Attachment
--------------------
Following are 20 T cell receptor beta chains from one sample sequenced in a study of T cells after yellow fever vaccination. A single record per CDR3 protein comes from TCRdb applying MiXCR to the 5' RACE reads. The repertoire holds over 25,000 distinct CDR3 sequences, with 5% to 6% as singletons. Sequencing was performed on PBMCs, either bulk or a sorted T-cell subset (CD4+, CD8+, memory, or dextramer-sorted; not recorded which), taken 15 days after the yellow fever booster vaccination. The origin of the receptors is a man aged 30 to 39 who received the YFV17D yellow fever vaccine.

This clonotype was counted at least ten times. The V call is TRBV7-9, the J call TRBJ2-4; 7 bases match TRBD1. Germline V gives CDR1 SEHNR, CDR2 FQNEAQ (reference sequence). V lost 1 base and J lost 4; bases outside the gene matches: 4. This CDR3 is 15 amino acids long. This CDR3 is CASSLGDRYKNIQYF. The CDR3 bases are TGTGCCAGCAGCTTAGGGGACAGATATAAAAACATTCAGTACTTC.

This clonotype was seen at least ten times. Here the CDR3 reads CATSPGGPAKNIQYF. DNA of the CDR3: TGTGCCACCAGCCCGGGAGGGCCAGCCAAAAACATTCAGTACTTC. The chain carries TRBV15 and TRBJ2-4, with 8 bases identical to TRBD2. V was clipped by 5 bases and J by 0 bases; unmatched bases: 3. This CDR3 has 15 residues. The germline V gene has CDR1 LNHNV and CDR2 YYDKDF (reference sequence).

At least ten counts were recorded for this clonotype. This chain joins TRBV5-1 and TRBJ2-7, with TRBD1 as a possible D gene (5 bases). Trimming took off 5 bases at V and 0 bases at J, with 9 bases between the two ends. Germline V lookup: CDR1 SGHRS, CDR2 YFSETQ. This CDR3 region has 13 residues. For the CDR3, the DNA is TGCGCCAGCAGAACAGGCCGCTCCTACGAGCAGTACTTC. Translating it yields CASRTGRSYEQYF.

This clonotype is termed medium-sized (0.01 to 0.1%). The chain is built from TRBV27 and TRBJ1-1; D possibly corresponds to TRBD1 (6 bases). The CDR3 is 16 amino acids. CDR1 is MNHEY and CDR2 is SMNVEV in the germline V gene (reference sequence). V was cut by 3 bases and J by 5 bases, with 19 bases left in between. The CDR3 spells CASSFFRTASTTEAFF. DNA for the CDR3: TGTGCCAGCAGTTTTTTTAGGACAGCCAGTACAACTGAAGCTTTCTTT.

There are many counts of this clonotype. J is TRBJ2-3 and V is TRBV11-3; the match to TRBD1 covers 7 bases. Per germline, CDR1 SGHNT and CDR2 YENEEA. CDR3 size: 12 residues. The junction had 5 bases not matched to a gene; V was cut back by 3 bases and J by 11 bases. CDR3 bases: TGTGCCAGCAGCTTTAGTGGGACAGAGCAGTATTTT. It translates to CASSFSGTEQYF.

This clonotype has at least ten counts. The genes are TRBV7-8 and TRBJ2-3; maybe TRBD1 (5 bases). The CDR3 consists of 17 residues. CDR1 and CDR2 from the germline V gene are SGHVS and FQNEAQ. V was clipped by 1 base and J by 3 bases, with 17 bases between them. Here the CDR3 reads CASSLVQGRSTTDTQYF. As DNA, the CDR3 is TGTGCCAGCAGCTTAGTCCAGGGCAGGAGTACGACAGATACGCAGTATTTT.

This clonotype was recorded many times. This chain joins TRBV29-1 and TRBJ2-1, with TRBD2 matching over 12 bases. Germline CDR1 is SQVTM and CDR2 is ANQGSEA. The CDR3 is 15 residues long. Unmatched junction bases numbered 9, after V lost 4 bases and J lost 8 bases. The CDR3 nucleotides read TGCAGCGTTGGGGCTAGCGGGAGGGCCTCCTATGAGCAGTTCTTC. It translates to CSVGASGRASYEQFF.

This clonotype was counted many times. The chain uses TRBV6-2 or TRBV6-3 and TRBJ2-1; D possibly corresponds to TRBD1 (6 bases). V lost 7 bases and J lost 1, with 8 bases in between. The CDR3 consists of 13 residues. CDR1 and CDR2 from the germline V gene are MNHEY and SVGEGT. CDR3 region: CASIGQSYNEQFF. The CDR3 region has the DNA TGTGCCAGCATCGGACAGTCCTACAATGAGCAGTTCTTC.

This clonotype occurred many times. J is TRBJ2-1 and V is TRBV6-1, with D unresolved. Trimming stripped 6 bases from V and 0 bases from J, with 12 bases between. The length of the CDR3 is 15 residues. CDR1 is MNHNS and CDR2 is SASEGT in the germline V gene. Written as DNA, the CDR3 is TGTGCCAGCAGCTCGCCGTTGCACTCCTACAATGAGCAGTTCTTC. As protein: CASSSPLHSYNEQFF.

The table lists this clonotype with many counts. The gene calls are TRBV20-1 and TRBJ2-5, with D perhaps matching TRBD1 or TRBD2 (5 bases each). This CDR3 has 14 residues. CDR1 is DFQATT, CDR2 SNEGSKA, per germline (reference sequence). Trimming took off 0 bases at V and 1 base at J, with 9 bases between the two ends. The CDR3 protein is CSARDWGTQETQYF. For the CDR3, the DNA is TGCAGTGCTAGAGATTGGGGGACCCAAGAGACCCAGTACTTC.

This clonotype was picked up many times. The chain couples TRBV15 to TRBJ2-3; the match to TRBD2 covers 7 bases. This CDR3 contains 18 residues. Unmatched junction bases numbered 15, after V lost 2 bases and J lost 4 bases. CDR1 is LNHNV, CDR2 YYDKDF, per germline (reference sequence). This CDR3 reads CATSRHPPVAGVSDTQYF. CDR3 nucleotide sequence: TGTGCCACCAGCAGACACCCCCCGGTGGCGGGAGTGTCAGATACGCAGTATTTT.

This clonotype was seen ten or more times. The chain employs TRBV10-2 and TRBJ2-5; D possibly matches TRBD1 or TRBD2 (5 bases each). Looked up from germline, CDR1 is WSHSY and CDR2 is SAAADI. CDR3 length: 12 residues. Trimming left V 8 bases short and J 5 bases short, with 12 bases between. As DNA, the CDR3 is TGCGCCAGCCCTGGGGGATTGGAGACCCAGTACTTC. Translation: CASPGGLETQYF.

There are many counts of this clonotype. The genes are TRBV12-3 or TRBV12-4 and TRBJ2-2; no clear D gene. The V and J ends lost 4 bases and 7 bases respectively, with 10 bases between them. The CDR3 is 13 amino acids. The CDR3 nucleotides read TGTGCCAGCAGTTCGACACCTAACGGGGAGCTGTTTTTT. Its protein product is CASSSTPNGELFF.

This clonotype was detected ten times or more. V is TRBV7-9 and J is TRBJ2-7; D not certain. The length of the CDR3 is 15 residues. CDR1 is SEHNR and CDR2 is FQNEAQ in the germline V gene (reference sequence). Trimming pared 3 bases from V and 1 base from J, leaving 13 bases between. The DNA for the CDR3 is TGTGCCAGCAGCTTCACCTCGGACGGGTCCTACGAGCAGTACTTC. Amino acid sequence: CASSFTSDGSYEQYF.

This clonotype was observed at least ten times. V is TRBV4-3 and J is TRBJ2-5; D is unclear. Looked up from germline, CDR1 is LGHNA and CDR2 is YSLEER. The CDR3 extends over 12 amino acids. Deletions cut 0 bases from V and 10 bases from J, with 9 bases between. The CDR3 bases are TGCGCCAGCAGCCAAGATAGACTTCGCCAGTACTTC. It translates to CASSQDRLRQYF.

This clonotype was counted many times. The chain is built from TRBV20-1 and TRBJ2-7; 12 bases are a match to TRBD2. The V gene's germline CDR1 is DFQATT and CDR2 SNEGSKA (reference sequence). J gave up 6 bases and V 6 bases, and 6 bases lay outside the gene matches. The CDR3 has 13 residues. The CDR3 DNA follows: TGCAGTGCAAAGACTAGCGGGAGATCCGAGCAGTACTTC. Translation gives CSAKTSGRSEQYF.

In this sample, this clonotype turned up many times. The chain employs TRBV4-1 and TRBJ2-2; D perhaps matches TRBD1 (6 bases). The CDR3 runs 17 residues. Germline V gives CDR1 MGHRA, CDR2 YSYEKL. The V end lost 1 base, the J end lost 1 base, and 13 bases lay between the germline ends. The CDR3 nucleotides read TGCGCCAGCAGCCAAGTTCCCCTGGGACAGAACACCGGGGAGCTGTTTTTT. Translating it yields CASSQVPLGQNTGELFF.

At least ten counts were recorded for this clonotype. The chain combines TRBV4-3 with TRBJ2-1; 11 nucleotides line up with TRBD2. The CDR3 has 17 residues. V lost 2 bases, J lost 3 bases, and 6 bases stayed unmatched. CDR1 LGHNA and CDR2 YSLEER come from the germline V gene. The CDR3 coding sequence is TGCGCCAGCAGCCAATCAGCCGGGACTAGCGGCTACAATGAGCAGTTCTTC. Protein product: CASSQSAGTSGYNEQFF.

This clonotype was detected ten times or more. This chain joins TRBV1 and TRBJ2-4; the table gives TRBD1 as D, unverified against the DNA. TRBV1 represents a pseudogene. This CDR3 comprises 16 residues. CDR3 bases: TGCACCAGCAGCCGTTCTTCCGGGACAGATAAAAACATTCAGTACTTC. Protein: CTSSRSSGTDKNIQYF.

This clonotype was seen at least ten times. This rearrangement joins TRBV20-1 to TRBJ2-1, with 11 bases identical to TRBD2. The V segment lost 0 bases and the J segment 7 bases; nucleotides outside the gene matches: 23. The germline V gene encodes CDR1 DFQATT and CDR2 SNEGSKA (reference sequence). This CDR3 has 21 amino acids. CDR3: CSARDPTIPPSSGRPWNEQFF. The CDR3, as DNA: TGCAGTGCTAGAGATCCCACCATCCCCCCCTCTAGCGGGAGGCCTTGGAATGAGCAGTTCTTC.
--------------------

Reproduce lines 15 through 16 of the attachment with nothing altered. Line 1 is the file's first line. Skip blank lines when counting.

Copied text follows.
This clonotype was detected ten times or more. V is TRBV7-9 and J is TRBJ2-7; D not certain. The length of the CDR3 is 15 residues. CDR1 is SEHNR and CDR2 is FQNEAQ in the germline V gene (reference sequence). Trimming pared 3 bases from V and 1 base from J, leaving 13 bases between. The DNA for the CDR3 is TGTGCCAGCAGCTTCACCTCGGACGGGTCCTACGAGCAGTACTTC. Amino acid sequence: CASSFTSDGSYEQYF.

This clonotype was observed at least ten times. V is TRBV4-3 and J is TRBJ2-5; D is unclear. Looked up from germline, CDR1 is LGHNA and CDR2 is YSLEER. The CDR3 extends over 12 amino acids. Deletions cut 0 bases from V and 10 bases from J, with 9 bases between. The CDR3 bases are TGCGCCAGCAGCCAAGATAGACTTCGCCAGTACTTC. It translates to CASSQDRLRQYF.